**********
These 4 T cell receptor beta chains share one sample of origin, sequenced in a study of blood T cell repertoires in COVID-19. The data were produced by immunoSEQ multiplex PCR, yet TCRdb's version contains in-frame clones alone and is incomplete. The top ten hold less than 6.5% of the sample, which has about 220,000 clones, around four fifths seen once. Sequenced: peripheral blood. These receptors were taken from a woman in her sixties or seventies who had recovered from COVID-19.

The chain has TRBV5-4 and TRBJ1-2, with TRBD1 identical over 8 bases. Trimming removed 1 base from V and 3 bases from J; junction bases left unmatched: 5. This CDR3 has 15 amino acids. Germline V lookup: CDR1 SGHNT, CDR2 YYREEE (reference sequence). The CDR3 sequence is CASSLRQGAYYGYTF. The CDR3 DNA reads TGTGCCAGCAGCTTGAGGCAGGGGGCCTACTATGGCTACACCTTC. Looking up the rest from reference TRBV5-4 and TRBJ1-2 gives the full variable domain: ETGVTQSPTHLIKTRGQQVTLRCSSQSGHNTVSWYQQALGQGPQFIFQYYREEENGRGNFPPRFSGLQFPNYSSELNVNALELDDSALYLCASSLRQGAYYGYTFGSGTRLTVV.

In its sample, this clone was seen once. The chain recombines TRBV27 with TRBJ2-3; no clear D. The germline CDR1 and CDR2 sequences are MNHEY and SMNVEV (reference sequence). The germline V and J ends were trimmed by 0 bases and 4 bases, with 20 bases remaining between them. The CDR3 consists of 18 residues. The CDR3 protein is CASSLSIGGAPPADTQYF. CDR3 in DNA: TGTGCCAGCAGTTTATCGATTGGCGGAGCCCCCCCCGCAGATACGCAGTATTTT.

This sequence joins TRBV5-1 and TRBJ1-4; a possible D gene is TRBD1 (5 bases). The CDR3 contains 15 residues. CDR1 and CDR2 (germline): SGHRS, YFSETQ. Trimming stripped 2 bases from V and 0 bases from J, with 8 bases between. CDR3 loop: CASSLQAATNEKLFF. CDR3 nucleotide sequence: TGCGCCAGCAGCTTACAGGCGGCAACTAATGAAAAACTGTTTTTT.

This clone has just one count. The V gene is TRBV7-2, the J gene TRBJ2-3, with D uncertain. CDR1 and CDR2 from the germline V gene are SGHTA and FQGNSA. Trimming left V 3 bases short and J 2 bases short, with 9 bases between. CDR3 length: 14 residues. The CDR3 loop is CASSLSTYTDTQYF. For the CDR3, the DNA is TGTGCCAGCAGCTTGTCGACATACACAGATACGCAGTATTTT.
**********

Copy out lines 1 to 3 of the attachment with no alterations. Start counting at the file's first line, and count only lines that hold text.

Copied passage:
These 4 T cell receptor beta chains share one sample of origin, sequenced in a study of blood T cell repertoires in COVID-19. The data were produced by immunoSEQ multiplex PCR, yet TCRdb's version contains in-frame clones alone and is incomplete. The top ten hold less than 6.5% of the sample, which has about 220,000 clones, around four fifths seen once. Sequenced: peripheral blood. These receptors were taken from a woman in her sixties or seventies who had recovered from COVID-19.

The chain has TRBV5-4 and TRBJ1-2, with TRBD1 identical over 8 bases. Trimming removed 1 base from V and 3 bases from J; junction bases left unmatched: 5. This CDR3 has 15 amino acids. Germline V lookup: CDR1 SGHNT, CDR2 YYREEE (reference sequence). The CDR3 sequence is CASSLRQGAYYGYTF. The CDR3 DNA reads TGTGCCAGCAGCTTGAGGCAGGGGGCCTACTATGGCTACACCTTC. Looking up the rest from reference TRBV5-4 and TRBJ1-2 gives the full variable domain: ETGVTQSPTHLIKTRGQQVTLRCSSQSGHNTVSWYQQALGQGPQFIFQYYREEENGRGNFPPRFSGLQFPNYSSELNVNALELDDSALYLCASSLRQGAYYGYTFGSGTRLTVV.

In its sample, this clone was seen once. The chain recombines TRBV27 with TRBJ2-3; no clear D. The germline CDR1 and CDR2 sequences are MNHEY and SMNVEV (reference sequence). The germline V and J ends were trimmed by 0 bases and 4 bases, with 20 bases remaining between them. The CDR3 consists of 18 residues. The CDR3 protein is CASSLSIGGAPPADTQYF. CDR3 in DNA: TGTGCCAGCAGTTTATCGATTGGCGGAGCCCCCCCCGCAGATACGCAGTATTTT.